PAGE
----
Based on 7 Users
One of my least favorite econ classes to date. As someone who has never taken a finance class before this, I found the material pretty interesting but difficult to grasp. Nevertheless, the only reason I was able to understand anything was through reading the textbook (which I found out I had to do anyways after the midterm). Professor Williams isn't that great of a lecturer (they tend to be pretty confusing and irrelevant imo), and the material he goes over isn't even necessarily tested. He goes over some topics from the book and then introduces new ones not in it. Literally, don't go to lecture. The midterm and final are tested straight from the book, and since he doesn't even go over all the material from the book during lecture, they're completely useless. There's also a 10 page research paper you're required to do, which should be an easy A if you just put the time and effort into it.
I won't go into too much detail, but the proctoring for his midterm was an absolute shit show and one of the main reasons I disliked this class (outside having to learn the material on my own). We were supposed to have 95 questions and extra time to finish it, but there was an issue with printing or something so we were given the first half with no explanation followed by the other half over midway through and no time after lecture was over. This really through me off and I know a lot of other students were also p.o. with him. Professor William's response was that there was nothing he could really do about it, so I guess that's that.
Anyways, take this class if you don't attend lectures anyway and can get away with reading 5+ chapters the night before the exams.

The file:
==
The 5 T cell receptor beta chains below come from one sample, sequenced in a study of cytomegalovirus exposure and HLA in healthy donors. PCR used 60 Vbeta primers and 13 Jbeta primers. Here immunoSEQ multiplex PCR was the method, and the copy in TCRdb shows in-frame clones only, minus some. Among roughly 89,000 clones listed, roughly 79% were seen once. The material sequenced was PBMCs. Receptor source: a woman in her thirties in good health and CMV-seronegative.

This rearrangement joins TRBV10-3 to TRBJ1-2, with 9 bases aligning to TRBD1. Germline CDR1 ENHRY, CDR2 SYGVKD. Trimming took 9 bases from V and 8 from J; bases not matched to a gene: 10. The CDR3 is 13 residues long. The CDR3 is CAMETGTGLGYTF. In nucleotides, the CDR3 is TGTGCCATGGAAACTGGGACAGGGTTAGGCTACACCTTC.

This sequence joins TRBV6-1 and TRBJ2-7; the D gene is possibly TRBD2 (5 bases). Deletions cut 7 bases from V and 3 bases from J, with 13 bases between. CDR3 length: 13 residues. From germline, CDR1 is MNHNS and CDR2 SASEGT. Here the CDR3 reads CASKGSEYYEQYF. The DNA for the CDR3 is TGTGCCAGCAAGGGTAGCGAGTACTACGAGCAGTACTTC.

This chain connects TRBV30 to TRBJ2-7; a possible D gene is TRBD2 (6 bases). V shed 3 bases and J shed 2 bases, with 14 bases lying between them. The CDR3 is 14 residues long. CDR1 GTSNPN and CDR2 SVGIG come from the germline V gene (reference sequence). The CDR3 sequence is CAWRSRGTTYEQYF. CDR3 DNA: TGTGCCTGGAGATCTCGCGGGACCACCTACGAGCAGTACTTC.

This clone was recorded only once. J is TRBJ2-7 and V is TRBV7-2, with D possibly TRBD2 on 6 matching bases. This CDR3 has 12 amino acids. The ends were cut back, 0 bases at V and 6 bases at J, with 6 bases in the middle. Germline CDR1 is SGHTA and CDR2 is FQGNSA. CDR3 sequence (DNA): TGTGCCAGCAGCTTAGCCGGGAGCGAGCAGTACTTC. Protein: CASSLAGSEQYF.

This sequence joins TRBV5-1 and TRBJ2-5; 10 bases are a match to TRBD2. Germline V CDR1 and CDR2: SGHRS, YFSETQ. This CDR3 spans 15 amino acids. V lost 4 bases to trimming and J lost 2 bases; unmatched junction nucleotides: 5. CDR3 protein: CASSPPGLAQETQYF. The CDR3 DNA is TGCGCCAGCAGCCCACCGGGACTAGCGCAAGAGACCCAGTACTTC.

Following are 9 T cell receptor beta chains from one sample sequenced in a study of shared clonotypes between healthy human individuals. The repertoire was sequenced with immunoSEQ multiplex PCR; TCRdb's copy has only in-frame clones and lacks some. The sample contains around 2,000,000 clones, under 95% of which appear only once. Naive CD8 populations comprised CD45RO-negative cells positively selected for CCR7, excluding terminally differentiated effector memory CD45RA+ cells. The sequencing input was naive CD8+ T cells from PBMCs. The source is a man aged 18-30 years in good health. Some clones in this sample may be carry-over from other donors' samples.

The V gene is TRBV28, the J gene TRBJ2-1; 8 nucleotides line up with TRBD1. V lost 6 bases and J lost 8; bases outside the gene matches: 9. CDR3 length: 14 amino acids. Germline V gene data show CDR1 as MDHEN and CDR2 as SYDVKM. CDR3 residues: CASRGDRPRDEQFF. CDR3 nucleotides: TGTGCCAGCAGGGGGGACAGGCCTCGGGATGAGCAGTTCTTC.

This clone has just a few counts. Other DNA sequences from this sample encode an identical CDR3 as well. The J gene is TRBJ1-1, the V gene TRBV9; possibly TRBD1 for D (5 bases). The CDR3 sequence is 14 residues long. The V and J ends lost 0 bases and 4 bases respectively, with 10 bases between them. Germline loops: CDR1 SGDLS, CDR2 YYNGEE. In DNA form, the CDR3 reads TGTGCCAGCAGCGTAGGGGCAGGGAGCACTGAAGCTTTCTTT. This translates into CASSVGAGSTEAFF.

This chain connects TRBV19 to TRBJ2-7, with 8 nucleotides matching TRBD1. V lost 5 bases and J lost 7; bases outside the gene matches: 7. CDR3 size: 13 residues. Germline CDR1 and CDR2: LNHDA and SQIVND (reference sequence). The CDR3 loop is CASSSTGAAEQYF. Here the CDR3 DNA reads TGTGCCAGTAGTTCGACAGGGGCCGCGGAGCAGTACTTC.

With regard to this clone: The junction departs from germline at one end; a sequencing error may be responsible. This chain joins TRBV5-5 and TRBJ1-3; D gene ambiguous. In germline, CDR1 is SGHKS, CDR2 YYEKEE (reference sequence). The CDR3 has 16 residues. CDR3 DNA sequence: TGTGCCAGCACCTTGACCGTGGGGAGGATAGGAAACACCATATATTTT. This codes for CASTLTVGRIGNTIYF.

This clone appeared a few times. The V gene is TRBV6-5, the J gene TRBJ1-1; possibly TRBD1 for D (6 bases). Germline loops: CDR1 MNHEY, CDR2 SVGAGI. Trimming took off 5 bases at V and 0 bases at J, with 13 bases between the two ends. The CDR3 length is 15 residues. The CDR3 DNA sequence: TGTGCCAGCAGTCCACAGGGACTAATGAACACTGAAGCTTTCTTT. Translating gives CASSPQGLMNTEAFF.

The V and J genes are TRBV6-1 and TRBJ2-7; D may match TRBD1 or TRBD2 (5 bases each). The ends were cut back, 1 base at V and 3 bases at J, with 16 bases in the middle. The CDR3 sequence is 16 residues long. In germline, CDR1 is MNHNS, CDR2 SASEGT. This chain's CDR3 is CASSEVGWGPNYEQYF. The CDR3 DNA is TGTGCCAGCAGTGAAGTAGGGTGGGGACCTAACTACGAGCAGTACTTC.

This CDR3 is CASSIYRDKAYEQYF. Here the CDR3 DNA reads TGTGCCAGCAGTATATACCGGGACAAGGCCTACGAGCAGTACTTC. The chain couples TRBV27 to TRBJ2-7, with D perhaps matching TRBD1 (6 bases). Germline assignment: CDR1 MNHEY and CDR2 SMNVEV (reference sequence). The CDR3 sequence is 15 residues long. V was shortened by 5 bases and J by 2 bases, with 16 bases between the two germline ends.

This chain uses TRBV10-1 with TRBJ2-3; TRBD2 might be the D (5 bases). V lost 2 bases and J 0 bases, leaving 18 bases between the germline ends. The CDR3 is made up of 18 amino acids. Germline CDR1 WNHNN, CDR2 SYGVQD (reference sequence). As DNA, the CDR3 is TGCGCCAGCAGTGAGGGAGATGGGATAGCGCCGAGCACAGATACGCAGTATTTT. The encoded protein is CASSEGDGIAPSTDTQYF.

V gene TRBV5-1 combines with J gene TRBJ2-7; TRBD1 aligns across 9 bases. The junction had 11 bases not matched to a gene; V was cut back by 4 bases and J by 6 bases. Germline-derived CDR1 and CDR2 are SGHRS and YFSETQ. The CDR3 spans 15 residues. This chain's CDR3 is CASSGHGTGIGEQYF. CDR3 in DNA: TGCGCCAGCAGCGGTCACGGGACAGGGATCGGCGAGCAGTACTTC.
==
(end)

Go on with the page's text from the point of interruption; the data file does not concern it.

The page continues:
Prof Williams is clearly a working professional, not well acquainted with actual academics. He spends lectures talking about random stuff, sometimes referring to book chapters (but omits important, and testable, information). I definitely didn't mind talking about the news! Good to keep updated. One he said that Banks balance sheets are Assets = Liabilities for an entire lecture, only to realize at the end he forgot about Bank Capital (Equity). Quite similar accounting formula. If you are Ok just reading the chapters, do that. He does NOT write his own tests, they are straight from a professors source through the book, thus all the material is learn-able by reading lectures. I ended with a 90% in the course (I apparently didn't have enough numbers in a qualitative based paper smh), was given a B, but when I reached out he bumped me up to a B+. Basically need to ace the class to get an A. Definitely doable, but the fact that he down curves his grades that much says something about his tests/class.
Anyways, I started off thinking he was quirky and just sort of out of it, but lost respect for how he handled the final in terms of the quarantine/COVID-19 outbreak. He should have listened to the university and looked at grades before finals week (I had a 97%), but didn't mention anything of the sort. Expected people not to cheat (when they clearly would bc quizlet had all the answers), and didn't stop the grades from down-curving severely when most people googled the questions.
DO NOT TAKE HIS CLASS! He's grade composes of a midterm, a final, and a final paper. The exams have nothing to do with his lectures. You can expect NONE of the exam multiple choices are covered in class. His class is indeed with a lot of real life examples. But all these examples come with a price that he DOES NOT cover what he supposed to cover. For the exams, hope for the best, because there's literally NO PRACTICAL WAY to review for it. His questions are come from nowhere.